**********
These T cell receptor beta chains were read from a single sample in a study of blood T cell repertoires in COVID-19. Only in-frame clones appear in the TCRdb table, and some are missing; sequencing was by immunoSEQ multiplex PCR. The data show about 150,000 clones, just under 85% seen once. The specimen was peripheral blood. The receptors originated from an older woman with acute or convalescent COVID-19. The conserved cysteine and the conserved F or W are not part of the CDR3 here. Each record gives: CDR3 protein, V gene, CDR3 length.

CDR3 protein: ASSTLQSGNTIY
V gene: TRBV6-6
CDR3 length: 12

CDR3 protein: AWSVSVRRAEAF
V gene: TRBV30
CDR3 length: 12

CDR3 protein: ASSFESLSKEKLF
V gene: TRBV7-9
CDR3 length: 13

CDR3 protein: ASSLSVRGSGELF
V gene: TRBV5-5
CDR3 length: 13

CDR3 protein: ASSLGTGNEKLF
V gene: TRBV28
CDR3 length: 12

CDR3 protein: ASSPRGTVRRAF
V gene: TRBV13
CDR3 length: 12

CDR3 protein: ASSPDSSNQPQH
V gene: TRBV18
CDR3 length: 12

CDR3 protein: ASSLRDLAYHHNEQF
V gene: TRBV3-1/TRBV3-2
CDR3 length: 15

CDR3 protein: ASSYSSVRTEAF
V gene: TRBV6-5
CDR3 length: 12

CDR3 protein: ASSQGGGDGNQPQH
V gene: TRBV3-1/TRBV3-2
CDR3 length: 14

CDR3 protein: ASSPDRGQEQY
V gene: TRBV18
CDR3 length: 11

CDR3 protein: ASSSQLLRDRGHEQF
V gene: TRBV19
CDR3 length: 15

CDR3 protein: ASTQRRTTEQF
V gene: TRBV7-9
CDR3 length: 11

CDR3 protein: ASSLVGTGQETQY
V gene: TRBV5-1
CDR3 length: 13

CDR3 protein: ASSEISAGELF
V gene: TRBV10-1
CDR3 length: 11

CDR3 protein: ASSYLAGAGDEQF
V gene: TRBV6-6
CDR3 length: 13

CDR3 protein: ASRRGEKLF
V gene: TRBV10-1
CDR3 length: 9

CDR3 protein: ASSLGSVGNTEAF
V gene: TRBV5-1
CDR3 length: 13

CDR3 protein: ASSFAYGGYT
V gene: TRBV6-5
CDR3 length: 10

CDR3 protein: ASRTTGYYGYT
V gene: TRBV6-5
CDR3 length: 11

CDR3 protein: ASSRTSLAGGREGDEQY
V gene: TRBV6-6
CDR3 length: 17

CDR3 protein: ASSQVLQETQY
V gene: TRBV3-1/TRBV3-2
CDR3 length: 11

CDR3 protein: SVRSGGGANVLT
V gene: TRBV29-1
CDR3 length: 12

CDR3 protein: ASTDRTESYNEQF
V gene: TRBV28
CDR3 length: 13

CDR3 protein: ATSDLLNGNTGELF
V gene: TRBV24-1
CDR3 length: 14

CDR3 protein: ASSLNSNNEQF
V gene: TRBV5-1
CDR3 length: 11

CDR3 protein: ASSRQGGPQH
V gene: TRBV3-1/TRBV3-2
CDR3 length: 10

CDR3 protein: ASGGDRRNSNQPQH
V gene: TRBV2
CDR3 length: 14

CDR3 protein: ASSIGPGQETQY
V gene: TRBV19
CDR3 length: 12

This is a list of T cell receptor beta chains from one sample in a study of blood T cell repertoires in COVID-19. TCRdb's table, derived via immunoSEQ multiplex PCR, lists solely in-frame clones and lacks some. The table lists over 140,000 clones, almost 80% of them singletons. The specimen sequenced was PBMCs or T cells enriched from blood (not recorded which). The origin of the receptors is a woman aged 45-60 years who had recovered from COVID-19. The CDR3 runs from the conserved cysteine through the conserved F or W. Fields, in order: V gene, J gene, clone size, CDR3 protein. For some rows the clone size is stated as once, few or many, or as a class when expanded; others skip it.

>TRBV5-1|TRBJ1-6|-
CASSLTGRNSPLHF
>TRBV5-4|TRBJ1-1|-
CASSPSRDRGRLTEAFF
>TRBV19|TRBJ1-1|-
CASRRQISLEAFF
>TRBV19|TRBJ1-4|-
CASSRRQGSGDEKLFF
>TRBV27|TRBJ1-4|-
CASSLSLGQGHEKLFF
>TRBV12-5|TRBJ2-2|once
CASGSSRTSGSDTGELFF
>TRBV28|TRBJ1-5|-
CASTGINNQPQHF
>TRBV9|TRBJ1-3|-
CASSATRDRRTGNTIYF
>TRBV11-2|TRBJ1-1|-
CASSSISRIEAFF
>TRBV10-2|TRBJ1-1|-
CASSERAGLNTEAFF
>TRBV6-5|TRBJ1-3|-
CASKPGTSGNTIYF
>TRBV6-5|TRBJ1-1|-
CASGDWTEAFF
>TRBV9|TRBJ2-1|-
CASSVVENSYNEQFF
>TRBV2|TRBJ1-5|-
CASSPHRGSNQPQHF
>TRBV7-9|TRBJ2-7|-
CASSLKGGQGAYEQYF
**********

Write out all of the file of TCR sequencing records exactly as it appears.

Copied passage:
These T cell receptor beta chains were read from a single sample in a study of blood T cell repertoires in COVID-19. Only in-frame clones appear in the TCRdb table, and some are missing; sequencing was by immunoSEQ multiplex PCR. The data show about 150,000 clones, just under 85% seen once. The specimen was peripheral blood. The receptors originated from an older woman with acute or convalescent COVID-19. The conserved cysteine and the conserved F or W are not part of the CDR3 here. Each record gives: CDR3 protein, V gene, CDR3 length.

CDR3 protein: ASSTLQSGNTIY
V gene: TRBV6-6
CDR3 length: 12

CDR3 protein: AWSVSVRRAEAF
V gene: TRBV30
CDR3 length: 12

CDR3 protein: ASSFESLSKEKLF
V gene: TRBV7-9
CDR3 length: 13

CDR3 protein: ASSLSVRGSGELF
V gene: TRBV5-5
CDR3 length: 13

CDR3 protein: ASSLGTGNEKLF
V gene: TRBV28
CDR3 length: 12

CDR3 protein: ASSPRGTVRRAF
V gene: TRBV13
CDR3 length: 12

CDR3 protein: ASSPDSSNQPQH
V gene: TRBV18
CDR3 length: 12

CDR3 protein: ASSLRDLAYHHNEQF
V gene: TRBV3-1/TRBV3-2
CDR3 length: 15

CDR3 protein: ASSYSSVRTEAF
V gene: TRBV6-5
CDR3 length: 12

CDR3 protein: ASSQGGGDGNQPQH
V gene: TRBV3-1/TRBV3-2
CDR3 length: 14

CDR3 protein: ASSPDRGQEQY
V gene: TRBV18
CDR3 length: 11

CDR3 protein: ASSSQLLRDRGHEQF
V gene: TRBV19
CDR3 length: 15

CDR3 protein: ASTQRRTTEQF
V gene: TRBV7-9
CDR3 length: 11

CDR3 protein: ASSLVGTGQETQY
V gene: TRBV5-1
CDR3 length: 13

CDR3 protein: ASSEISAGELF
V gene: TRBV10-1
CDR3 length: 11

CDR3 protein: ASSYLAGAGDEQF
V gene: TRBV6-6
CDR3 length: 13

CDR3 protein: ASRRGEKLF
V gene: TRBV10-1
CDR3 length: 9

CDR3 protein: ASSLGSVGNTEAF
V gene: TRBV5-1
CDR3 length: 13

CDR3 protein: ASSFAYGGYT
V gene: TRBV6-5
CDR3 length: 10

CDR3 protein: ASRTTGYYGYT
V gene: TRBV6-5
CDR3 length: 11

CDR3 protein: ASSRTSLAGGREGDEQY
V gene: TRBV6-6
CDR3 length: 17

CDR3 protein: ASSQVLQETQY
V gene: TRBV3-1/TRBV3-2
CDR3 length: 11

CDR3 protein: SVRSGGGANVLT
V gene: TRBV29-1
CDR3 length: 12

CDR3 protein: ASTDRTESYNEQF
V gene: TRBV28
CDR3 length: 13

CDR3 protein: ATSDLLNGNTGELF
V gene: TRBV24-1
CDR3 length: 14

CDR3 protein: ASSLNSNNEQF
V gene: TRBV5-1
CDR3 length: 11

CDR3 protein: ASSRQGGPQH
V gene: TRBV3-1/TRBV3-2
CDR3 length: 10

CDR3 protein: ASGGDRRNSNQPQH
V gene: TRBV2
CDR3 length: 14

CDR3 protein: ASSIGPGQETQY
V gene: TRBV19
CDR3 length: 12

This is a list of T cell receptor beta chains from one sample in a study of blood T cell repertoires in COVID-19. TCRdb's table, derived via immunoSEQ multiplex PCR, lists solely in-frame clones and lacks some. The table lists over 140,000 clones, almost 80% of them singletons. The specimen sequenced was PBMCs or T cells enriched from blood (not recorded which). The origin of the receptors is a woman aged 45-60 years who had recovered from COVID-19. The CDR3 runs from the conserved cysteine through the conserved F or W. Fields, in order: V gene, J gene, clone size, CDR3 protein. For some rows the clone size is stated as once, few or many, or as a class when expanded; others skip it.

>TRBV5-1|TRBJ1-6|-
CASSLTGRNSPLHF
>TRBV5-4|TRBJ1-1|-
CASSPSRDRGRLTEAFF
>TRBV19|TRBJ1-1|-
CASRRQISLEAFF
>TRBV19|TRBJ1-4|-
CASSRRQGSGDEKLFF
>TRBV27|TRBJ1-4|-
CASSLSLGQGHEKLFF
>TRBV12-5|TRBJ2-2|once
CASGSSRTSGSDTGELFF
>TRBV28|TRBJ1-5|-
CASTGINNQPQHF
>TRBV9|TRBJ1-3|-
CASSATRDRRTGNTIYF
>TRBV11-2|TRBJ1-1|-
CASSSISRIEAFF
>TRBV10-2|TRBJ1-1|-
CASSERAGLNTEAFF
>TRBV6-5|TRBJ1-3|-
CASKPGTSGNTIYF
>TRBV6-5|TRBJ1-1|-
CASGDWTEAFF
>TRBV9|TRBJ2-1|-
CASSVVENSYNEQFF
>TRBV2|TRBJ1-5|-
CASSPHRGSNQPQHF
>TRBV7-9|TRBJ2-7|-
CASSLKGGQGAYEQYF